One Slick Reason To Buy Gold

| About: The United (USO)

Summary

Gold and oil tend to move in the same directin over the long run, but now the relationship has broken down.

Low oil prices could cause the market to panic, benefiting gold.

When oil hit new lows in February, credit spreads spiked and gold soared.

Gold can serve other purposes in your portfolio even if the hedge fails.

If you've read my past articles on gold, you know that I believe gold can be used opportunistically. Today, I'll talk about such an opportunity.

Gold (NYSEARCA:GLD) and oil (NYSEARCA:USO) are both defined as commodities. For example, the Dow Jones Commodity Index (NYSEARCA:DJCI) includes both gold and oil. While commodities have their own risk characteristics (i.e. a shortage of cattle won't impact supply of crude oil), they all have exposure to inflation, which is why they tend to move together over the long run. However, an anomaly has developed between gold and crude oil.

Gold and oil do not have a strong correlation over the short term, but due to their exposure to the common factor (i.e. inflation), they move in tandem over the long run. The ratio isn't one-to-one (i.e. 10% decline in gold does not equate to a 10% decline in crude), but they do move in the same direction nevertheless.

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However, the trend has broken down recently.

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Why is gold moving in the opposite direction of oil? Of course, this could be a coincidence, but this occurred back in February as well, when oil reached historic lows.

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The market did not just suddenly decide to switch it up for fun, there is a good reason. In my other article, I talked about oil's effect on the economy and oil's effect on capital markets (read Oil Anomaly). Theoretically, lower oil prices would be beneficial for the economy. However, we also witnessed its devastating effects on risk appetite. When oil sank to new lows in February, credit spreads spiked to new highs, indicating fear.

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Sounds familiar? As Buffett says: buying gold is going long on fear. Previously, I mentioned that fear is gone (read Sell Gold, Fear Is Gone), but as luck would have it, the market may be entering another episode of unreasonable panic depending on where oil will go (I'm bearish). If the market is perfectly rational, I do not think that credit spreads should spike again even if oil tanks. Unfortunately, market participants aren't perfectly rational, so there is a good chance of repeating that episode in February if oil continues its downward spiral.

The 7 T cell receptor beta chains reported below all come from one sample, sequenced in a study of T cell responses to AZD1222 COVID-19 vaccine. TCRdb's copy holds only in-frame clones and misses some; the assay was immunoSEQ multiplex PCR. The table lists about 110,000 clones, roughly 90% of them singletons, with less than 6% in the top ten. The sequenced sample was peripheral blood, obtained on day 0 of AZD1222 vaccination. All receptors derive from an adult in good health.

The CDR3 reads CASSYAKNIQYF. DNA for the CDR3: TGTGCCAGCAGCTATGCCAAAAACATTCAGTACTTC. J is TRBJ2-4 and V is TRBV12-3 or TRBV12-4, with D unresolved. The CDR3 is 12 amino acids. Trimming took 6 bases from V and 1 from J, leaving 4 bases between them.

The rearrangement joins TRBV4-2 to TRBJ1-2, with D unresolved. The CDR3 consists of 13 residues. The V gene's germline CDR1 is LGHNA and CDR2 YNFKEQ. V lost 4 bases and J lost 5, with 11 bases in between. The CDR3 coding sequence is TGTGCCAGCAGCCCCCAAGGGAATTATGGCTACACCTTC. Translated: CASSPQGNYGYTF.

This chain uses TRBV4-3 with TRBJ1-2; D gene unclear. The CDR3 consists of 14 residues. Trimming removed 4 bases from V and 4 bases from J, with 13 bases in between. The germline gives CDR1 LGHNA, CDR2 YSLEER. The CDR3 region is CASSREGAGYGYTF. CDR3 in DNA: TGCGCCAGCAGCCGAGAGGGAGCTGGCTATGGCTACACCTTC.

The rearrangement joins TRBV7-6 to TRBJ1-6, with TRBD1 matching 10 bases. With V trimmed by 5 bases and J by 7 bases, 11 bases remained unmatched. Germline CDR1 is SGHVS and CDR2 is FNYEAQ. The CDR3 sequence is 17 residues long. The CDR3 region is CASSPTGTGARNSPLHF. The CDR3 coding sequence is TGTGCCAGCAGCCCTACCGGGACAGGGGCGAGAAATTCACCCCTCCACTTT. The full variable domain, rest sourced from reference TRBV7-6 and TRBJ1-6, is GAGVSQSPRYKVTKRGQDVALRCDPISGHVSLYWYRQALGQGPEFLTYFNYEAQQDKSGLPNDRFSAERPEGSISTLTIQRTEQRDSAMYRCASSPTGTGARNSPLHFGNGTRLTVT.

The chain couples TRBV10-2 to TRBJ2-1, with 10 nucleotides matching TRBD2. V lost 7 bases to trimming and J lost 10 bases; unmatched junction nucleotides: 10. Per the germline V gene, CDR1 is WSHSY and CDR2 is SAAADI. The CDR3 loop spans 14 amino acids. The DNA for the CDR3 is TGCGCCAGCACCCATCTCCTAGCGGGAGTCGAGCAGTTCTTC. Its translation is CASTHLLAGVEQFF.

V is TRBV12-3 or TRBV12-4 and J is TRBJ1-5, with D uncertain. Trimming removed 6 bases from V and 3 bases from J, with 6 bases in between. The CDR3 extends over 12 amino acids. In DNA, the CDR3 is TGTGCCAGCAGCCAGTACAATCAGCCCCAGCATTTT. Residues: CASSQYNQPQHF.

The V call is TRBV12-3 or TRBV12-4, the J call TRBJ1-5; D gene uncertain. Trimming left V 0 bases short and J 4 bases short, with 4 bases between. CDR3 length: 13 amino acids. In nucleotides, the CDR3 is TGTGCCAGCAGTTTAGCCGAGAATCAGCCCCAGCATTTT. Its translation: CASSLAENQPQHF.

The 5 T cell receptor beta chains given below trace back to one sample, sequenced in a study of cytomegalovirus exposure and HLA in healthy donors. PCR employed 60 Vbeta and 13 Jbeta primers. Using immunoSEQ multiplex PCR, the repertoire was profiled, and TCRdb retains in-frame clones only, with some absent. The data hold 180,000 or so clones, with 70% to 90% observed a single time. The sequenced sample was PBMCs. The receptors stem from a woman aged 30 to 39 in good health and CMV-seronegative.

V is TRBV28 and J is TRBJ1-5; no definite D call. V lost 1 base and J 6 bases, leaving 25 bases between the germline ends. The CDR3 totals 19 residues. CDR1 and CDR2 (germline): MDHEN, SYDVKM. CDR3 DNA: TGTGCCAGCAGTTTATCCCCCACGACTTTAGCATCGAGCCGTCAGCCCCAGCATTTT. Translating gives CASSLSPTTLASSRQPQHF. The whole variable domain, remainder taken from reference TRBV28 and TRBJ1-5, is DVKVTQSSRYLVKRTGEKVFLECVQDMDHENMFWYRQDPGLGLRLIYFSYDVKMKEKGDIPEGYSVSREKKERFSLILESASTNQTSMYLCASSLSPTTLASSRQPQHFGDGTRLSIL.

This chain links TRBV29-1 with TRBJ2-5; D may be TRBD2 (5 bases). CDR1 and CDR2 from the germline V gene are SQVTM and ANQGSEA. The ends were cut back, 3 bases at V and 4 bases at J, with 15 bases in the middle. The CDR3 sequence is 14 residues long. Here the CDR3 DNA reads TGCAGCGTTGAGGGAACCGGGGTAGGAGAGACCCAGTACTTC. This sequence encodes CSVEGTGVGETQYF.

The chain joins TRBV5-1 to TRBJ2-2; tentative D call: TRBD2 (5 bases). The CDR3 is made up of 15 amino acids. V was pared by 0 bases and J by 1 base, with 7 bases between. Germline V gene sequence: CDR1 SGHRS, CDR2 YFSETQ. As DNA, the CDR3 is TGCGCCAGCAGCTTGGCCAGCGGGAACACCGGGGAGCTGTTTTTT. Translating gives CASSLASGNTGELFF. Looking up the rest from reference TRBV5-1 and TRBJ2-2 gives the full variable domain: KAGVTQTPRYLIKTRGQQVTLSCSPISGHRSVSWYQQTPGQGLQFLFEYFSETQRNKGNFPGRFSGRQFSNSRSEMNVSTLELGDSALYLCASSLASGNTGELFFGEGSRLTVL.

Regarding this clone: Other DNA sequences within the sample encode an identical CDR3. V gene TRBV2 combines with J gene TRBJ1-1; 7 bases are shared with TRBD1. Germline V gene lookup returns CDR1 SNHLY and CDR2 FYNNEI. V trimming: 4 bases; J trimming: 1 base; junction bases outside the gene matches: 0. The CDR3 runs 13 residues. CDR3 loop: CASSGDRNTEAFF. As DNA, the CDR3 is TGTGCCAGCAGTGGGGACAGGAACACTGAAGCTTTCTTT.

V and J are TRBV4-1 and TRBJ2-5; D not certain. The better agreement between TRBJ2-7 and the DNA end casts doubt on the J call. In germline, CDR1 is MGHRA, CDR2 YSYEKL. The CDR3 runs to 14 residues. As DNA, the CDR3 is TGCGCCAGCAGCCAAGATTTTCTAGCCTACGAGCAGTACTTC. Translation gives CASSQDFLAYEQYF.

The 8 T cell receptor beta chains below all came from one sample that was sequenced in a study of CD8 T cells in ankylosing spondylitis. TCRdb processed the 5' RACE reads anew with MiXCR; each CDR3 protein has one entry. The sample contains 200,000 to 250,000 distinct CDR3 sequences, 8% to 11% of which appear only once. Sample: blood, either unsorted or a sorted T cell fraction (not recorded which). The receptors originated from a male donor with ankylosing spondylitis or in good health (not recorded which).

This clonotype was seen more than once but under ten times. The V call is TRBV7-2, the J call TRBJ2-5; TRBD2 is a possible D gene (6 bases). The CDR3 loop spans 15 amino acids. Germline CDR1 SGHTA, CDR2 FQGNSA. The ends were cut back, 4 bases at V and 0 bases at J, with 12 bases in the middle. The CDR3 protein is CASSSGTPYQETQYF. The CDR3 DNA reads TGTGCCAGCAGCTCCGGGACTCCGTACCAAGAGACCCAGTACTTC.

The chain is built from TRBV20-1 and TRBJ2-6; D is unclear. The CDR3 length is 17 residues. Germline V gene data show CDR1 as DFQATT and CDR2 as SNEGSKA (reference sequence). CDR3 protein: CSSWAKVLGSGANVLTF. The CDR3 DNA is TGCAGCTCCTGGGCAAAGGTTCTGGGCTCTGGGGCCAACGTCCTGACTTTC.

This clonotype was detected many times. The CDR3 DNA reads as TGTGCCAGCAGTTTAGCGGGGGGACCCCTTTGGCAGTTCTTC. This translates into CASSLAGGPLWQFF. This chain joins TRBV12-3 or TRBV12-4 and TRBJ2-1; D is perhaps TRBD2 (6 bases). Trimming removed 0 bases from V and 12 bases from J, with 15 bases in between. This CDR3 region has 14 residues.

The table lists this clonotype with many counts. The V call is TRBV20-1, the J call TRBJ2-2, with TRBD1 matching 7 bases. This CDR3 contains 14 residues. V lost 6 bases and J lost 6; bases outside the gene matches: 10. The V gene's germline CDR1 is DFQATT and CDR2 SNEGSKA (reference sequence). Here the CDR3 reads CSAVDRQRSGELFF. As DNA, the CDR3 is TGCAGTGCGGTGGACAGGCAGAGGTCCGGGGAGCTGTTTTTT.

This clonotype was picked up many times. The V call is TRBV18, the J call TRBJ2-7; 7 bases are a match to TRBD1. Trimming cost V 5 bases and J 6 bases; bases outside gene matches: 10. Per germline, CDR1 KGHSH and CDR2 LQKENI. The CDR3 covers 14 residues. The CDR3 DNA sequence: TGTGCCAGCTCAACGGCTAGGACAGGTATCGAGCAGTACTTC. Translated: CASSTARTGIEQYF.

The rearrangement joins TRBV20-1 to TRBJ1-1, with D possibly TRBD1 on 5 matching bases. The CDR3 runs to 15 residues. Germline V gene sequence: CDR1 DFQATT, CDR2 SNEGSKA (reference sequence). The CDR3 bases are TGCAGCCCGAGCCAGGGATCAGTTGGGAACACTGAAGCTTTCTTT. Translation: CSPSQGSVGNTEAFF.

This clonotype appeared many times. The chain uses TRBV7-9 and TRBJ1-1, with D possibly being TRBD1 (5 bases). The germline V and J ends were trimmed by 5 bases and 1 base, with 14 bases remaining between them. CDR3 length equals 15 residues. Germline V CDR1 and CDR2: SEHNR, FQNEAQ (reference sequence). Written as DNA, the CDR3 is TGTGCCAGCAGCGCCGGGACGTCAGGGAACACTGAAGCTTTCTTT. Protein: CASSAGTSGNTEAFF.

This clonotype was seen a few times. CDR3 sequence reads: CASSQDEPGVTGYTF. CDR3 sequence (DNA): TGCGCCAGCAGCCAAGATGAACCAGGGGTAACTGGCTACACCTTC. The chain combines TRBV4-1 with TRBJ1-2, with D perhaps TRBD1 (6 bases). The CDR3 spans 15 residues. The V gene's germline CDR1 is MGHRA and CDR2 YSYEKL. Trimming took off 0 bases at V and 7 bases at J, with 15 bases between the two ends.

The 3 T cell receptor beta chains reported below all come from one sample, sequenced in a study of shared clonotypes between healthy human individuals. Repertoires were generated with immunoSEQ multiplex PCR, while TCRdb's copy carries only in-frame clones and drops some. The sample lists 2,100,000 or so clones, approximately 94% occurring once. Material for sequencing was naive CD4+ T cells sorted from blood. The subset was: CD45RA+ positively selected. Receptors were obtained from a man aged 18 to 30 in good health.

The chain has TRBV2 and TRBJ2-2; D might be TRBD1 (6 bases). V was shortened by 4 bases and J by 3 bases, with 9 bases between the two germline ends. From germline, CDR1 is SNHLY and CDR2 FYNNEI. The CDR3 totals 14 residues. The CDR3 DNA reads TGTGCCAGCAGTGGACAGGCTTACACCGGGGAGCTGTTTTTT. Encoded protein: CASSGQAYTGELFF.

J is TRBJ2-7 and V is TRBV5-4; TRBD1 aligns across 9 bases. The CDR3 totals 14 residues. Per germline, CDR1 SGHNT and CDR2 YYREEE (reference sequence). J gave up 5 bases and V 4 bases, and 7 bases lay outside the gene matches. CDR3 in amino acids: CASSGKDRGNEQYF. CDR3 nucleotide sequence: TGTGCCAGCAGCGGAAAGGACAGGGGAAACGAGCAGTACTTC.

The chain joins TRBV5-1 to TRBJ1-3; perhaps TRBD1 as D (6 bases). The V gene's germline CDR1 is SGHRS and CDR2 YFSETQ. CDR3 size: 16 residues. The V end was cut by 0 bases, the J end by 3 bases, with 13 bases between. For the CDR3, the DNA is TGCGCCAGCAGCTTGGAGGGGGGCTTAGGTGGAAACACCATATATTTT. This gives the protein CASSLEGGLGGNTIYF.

This is where gold comes in. Even though the two commodities (gold and crude) are positively correlated over the long term, I believe that current market conditions have created a window of opportunity for investors to use gold as a hedge for oil. A big advantage of using gold to cross hedge rather than using a direct hedge such as futures is that gold can serve other purposes in your portfolio as well (e.g. as a substitute for cash). So even if you "lose," you won't end up with an undesirable financial instrument that does nothing but accumulate losses. For example, if you directly hedge your oil position with futures, if oil jumps to $100/bbl, you'll end up with a losing position that you will liquidate eventually (and recognize the loss).

Conclusion

Over the long run, gold and oil move in the same direction. However, recently their movements started to diverge. I believe that this is an opportunity for investors to buy gold as a hedge for oil, as lower oil could cause the market to suffer from another panic attack, creating fear and benefiting gold. Note that this relies in the irrationality of the market, which may or may not persist should oil slide further. We are already seeing credit spreads rise a bit from two weeks ago, let's see if oil will send the market into another tailspin.

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Disclosure: I/we have no positions in any stocks mentioned, and no plans to initiate any positions within the next 72 hours.

I wrote this article myself, and it expresses my own opinions. I am not receiving compensation for it (other than from Seeking Alpha). I have no business relationship with any company whose stock is mentioned in this article.